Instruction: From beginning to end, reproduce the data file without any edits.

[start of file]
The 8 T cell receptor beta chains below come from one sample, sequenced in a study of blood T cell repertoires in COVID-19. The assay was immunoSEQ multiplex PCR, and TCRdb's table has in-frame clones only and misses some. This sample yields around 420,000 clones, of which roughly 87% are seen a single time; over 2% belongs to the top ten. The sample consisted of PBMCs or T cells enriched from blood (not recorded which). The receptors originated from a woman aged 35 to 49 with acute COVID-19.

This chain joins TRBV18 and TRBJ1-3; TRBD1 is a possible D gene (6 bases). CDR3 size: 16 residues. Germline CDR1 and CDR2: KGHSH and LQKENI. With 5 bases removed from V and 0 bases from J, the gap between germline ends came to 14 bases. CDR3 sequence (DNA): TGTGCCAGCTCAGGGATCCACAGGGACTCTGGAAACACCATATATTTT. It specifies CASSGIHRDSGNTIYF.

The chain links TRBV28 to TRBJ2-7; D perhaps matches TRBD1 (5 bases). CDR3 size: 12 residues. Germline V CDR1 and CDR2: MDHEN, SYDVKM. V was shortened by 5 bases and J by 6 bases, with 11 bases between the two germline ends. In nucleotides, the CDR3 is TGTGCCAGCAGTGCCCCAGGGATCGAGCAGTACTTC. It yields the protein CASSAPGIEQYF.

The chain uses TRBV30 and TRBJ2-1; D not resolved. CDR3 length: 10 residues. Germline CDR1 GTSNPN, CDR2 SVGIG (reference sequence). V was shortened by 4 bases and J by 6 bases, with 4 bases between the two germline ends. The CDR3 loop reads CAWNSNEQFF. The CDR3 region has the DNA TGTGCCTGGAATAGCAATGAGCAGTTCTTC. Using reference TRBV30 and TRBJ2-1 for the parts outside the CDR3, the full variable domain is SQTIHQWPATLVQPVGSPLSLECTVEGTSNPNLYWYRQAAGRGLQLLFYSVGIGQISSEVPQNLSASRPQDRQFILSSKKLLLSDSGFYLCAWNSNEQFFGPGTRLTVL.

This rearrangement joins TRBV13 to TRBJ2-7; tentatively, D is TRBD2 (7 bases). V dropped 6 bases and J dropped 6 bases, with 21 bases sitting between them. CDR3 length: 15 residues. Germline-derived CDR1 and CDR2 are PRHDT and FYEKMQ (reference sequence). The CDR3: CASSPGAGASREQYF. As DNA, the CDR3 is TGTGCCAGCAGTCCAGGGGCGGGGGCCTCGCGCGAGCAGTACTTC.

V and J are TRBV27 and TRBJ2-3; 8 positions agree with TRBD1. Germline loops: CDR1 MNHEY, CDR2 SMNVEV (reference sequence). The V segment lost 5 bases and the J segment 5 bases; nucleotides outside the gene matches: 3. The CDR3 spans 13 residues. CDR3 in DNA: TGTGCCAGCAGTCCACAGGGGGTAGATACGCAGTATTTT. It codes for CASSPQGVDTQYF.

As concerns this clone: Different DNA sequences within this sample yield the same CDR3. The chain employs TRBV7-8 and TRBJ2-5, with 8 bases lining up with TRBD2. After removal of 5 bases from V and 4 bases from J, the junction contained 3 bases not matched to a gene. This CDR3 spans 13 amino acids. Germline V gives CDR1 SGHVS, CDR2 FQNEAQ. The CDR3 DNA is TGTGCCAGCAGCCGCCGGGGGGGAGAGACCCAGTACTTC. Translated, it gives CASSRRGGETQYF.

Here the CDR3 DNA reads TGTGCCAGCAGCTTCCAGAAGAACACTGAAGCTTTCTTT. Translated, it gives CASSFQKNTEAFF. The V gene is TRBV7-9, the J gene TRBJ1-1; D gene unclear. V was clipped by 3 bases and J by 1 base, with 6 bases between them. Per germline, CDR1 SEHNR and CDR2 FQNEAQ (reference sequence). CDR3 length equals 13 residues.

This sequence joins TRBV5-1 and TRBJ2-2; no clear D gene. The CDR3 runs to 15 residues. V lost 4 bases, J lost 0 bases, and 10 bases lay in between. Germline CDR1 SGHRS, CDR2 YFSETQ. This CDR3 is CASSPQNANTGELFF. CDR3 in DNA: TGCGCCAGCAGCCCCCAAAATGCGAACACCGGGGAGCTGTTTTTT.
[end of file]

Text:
The 8 T cell receptor beta chains below come from one sample, sequenced in a study of blood T cell repertoires in COVID-19. The assay was immunoSEQ multiplex PCR, and TCRdb's table has in-frame clones only and misses some. This sample yields around 420,000 clones, of which roughly 87% are seen a single time; over 2% belongs to the top ten. The sample consisted of PBMCs or T cells enriched from blood (not recorded which). The receptors originated from a woman aged 35 to 49 with acute COVID-19.

This chain joins TRBV18 and TRBJ1-3; TRBD1 is a possible D gene (6 bases). CDR3 size: 16 residues. Germline CDR1 and CDR2: KGHSH and LQKENI. With 5 bases removed from V and 0 bases from J, the gap between germline ends came to 14 bases. CDR3 sequence (DNA): TGTGCCAGCTCAGGGATCCACAGGGACTCTGGAAACACCATATATTTT. It specifies CASSGIHRDSGNTIYF.

The chain links TRBV28 to TRBJ2-7; D perhaps matches TRBD1 (5 bases). CDR3 size: 12 residues. Germline V CDR1 and CDR2: MDHEN, SYDVKM. V was shortened by 5 bases and J by 6 bases, with 11 bases between the two germline ends. In nucleotides, the CDR3 is TGTGCCAGCAGTGCCCCAGGGATCGAGCAGTACTTC. It yields the protein CASSAPGIEQYF.

The chain uses TRBV30 and TRBJ2-1; D not resolved. CDR3 length: 10 residues. Germline CDR1 GTSNPN, CDR2 SVGIG (reference sequence). V was shortened by 4 bases and J by 6 bases, with 4 bases between the two germline ends. The CDR3 loop reads CAWNSNEQFF. The CDR3 region has the DNA TGTGCCTGGAATAGCAATGAGCAGTTCTTC. Using reference TRBV30 and TRBJ2-1 for the parts outside the CDR3, the full variable domain is SQTIHQWPATLVQPVGSPLSLECTVEGTSNPNLYWYRQAAGRGLQLLFYSVGIGQISSEVPQNLSASRPQDRQFILSSKKLLLSDSGFYLCAWNSNEQFFGPGTRLTVL.

This rearrangement joins TRBV13 to TRBJ2-7; tentatively, D is TRBD2 (7 bases). V dropped 6 bases and J dropped 6 bases, with 21 bases sitting between them. CDR3 length: 15 residues. Germline-derived CDR1 and CDR2 are PRHDT and FYEKMQ (reference sequence). The CDR3: CASSPGAGASREQYF. As DNA, the CDR3 is TGTGCCAGCAGTCCAGGGGCGGGGGCCTCGCGCGAGCAGTACTTC.

V and J are TRBV27 and TRBJ2-3; 8 positions agree with TRBD1. Germline loops: CDR1 MNHEY, CDR2 SMNVEV (reference sequence). The V segment lost 5 bases and the J segment 5 bases; nucleotides outside the gene matches: 3. The CDR3 spans 13 residues. CDR3 in DNA: TGTGCCAGCAGTCCACAGGGGGTAGATACGCAGTATTTT. It codes for CASSPQGVDTQYF.

As concerns this clone: Different DNA sequences within this sample yield the same CDR3. The chain employs TRBV7-8 and TRBJ2-5, with 8 bases lining up with TRBD2. After removal of 5 bases from V and 4 bases from J, the junction contained 3 bases not matched to a gene. This CDR3 spans 13 amino acids. Germline V gives CDR1 SGHVS, CDR2 FQNEAQ. The CDR3 DNA is TGTGCCAGCAGCCGCCGGGGGGGAGAGACCCAGTACTTC. Translated, it gives CASSRRGGETQYF.

Here the CDR3 DNA reads TGTGCCAGCAGCTTCCAGAAGAACACTGAAGCTTTCTTT. Translated, it gives CASSFQKNTEAFF. The V gene is TRBV7-9, the J gene TRBJ1-1; D gene unclear. V was clipped by 3 bases and J by 1 base, with 6 bases between them. Per germline, CDR1 SEHNR and CDR2 FQNEAQ (reference sequence). CDR3 length equals 13 residues.

This sequence joins TRBV5-1 and TRBJ2-2; no clear D gene. The CDR3 runs to 15 residues. V lost 4 bases, J lost 0 bases, and 10 bases lay in between. Germline CDR1 SGHRS, CDR2 YFSETQ. This CDR3 is CASSPQNANTGELFF. CDR3 in DNA: TGCGCCAGCAGCCCCCAAAATGCGAACACCGGGGAGCTGTTTTTT.